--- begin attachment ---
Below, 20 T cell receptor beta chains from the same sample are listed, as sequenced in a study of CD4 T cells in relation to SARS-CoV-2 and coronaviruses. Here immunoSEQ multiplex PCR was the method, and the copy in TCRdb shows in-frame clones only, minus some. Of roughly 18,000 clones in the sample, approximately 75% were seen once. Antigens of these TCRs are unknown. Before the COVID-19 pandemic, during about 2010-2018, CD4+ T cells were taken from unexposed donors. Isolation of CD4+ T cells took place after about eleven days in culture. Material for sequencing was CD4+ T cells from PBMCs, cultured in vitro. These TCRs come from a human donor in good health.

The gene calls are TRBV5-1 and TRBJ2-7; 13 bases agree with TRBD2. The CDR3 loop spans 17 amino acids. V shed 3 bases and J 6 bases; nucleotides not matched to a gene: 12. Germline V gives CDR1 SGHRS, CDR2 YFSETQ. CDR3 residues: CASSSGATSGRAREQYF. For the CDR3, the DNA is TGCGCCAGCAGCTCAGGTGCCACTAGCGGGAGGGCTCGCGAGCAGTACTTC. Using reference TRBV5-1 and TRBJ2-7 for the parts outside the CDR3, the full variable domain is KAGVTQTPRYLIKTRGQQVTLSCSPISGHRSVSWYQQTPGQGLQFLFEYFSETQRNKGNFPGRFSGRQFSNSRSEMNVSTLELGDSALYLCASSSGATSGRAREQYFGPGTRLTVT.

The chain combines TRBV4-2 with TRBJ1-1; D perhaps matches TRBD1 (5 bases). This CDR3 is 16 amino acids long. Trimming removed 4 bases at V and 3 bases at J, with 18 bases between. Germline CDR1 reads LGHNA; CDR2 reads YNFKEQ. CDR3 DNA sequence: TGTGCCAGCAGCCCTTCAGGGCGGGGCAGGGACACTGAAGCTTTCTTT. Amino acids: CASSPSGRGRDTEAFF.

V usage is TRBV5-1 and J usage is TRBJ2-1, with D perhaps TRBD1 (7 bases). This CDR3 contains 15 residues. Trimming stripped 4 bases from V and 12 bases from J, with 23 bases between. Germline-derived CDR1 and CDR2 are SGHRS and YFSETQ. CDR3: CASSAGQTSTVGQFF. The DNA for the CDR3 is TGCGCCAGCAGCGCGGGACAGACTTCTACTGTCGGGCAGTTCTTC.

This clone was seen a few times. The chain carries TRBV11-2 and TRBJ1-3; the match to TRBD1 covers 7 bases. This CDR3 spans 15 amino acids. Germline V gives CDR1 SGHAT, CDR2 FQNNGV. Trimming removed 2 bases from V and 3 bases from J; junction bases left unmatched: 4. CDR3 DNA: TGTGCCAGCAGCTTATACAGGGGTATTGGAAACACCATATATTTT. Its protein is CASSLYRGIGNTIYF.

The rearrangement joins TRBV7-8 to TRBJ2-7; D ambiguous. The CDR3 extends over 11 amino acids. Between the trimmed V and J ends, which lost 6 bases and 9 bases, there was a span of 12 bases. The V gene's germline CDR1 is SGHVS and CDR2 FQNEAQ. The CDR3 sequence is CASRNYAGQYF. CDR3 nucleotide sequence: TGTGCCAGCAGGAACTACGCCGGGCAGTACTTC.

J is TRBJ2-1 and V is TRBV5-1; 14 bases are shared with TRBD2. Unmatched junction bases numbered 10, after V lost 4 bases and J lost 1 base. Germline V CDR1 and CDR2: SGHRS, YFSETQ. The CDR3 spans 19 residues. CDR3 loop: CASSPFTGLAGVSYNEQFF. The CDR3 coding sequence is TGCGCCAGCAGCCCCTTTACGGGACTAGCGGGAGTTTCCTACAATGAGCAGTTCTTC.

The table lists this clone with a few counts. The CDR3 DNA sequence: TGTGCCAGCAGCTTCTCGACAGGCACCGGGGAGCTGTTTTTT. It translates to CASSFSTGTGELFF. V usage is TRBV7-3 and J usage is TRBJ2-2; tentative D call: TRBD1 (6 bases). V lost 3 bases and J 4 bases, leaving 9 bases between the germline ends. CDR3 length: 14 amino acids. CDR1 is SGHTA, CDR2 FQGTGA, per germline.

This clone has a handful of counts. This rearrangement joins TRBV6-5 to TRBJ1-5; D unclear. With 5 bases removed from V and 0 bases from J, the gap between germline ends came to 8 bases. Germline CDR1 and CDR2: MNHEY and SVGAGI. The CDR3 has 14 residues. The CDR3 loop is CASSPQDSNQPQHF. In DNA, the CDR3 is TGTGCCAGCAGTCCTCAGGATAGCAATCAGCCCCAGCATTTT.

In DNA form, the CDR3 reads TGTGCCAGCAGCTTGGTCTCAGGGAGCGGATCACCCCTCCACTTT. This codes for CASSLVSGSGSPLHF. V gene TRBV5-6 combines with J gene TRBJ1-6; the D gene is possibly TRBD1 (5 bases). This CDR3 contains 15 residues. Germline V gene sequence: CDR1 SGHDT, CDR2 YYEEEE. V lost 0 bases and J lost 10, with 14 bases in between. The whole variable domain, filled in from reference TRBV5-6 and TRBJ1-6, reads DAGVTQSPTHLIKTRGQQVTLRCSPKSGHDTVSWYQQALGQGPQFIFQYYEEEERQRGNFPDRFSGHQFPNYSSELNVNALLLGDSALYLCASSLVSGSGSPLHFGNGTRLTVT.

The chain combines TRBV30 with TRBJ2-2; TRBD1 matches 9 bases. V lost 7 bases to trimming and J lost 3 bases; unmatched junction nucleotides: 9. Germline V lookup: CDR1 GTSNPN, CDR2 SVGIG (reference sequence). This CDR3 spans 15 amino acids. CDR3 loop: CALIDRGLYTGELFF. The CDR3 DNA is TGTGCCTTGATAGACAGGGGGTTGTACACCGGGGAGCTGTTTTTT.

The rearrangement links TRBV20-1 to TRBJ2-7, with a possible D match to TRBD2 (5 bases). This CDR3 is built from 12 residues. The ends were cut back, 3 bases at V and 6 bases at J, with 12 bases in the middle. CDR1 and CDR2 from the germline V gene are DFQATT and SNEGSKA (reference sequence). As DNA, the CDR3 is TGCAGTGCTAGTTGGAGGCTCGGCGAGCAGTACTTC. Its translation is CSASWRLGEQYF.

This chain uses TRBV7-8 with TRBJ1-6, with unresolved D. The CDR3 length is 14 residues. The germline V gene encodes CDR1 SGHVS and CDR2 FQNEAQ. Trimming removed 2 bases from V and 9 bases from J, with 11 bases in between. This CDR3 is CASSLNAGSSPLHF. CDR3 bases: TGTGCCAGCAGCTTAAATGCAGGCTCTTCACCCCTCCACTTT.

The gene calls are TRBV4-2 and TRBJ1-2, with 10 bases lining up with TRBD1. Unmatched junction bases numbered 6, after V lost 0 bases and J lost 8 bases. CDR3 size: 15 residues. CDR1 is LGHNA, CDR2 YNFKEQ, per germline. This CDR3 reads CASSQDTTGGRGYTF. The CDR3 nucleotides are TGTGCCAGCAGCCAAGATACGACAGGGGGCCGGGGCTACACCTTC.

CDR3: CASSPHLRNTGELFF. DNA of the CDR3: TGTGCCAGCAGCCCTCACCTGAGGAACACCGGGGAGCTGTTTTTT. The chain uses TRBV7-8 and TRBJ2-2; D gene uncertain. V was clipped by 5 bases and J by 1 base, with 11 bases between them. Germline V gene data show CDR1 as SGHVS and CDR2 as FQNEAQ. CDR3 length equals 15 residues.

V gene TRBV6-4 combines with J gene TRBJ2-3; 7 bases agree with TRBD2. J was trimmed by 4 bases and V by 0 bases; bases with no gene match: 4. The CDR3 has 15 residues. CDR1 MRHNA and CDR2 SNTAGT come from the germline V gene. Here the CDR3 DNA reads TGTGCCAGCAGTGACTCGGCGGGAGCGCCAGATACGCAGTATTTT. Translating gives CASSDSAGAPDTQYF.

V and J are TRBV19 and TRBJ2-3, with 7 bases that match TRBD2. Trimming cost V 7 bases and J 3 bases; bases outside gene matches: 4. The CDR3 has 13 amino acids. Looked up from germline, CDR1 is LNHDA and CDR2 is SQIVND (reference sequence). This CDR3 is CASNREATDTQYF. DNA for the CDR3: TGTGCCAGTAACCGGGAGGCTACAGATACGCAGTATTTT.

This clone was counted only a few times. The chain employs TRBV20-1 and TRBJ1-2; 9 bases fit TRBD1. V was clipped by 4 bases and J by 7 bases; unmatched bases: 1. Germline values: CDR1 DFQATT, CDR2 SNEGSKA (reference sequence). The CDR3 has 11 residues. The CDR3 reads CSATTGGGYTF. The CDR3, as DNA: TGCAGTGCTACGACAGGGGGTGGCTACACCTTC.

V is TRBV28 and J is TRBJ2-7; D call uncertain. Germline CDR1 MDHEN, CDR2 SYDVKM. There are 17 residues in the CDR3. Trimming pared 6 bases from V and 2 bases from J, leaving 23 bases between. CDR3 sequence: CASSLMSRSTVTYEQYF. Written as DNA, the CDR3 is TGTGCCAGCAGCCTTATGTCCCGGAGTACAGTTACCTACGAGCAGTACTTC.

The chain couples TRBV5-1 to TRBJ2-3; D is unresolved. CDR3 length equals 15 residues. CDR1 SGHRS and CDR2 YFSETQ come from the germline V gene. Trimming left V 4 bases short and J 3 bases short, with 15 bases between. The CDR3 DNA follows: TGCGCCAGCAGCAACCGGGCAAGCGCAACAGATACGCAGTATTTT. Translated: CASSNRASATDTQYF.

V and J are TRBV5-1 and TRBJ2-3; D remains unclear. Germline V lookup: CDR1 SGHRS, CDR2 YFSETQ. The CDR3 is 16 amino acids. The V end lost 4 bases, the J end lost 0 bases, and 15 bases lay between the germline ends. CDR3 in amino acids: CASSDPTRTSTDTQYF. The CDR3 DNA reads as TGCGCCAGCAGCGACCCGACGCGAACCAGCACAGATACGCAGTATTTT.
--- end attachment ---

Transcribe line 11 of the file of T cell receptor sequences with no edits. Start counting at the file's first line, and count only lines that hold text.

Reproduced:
The chain combines TRBV30 with TRBJ2-2; TRBD1 matches 9 bases. V lost 7 bases to trimming and J lost 3 bases; unmatched junction nucleotides: 9. Germline V lookup: CDR1 GTSNPN, CDR2 SVGIG (reference sequence). This CDR3 spans 15 amino acids. CDR3 loop: CALIDRGLYTGELFF. The CDR3 DNA is TGTGCCTTGATAGACAGGGGGTTGTACACCGGGGAGCTGTTTTTT.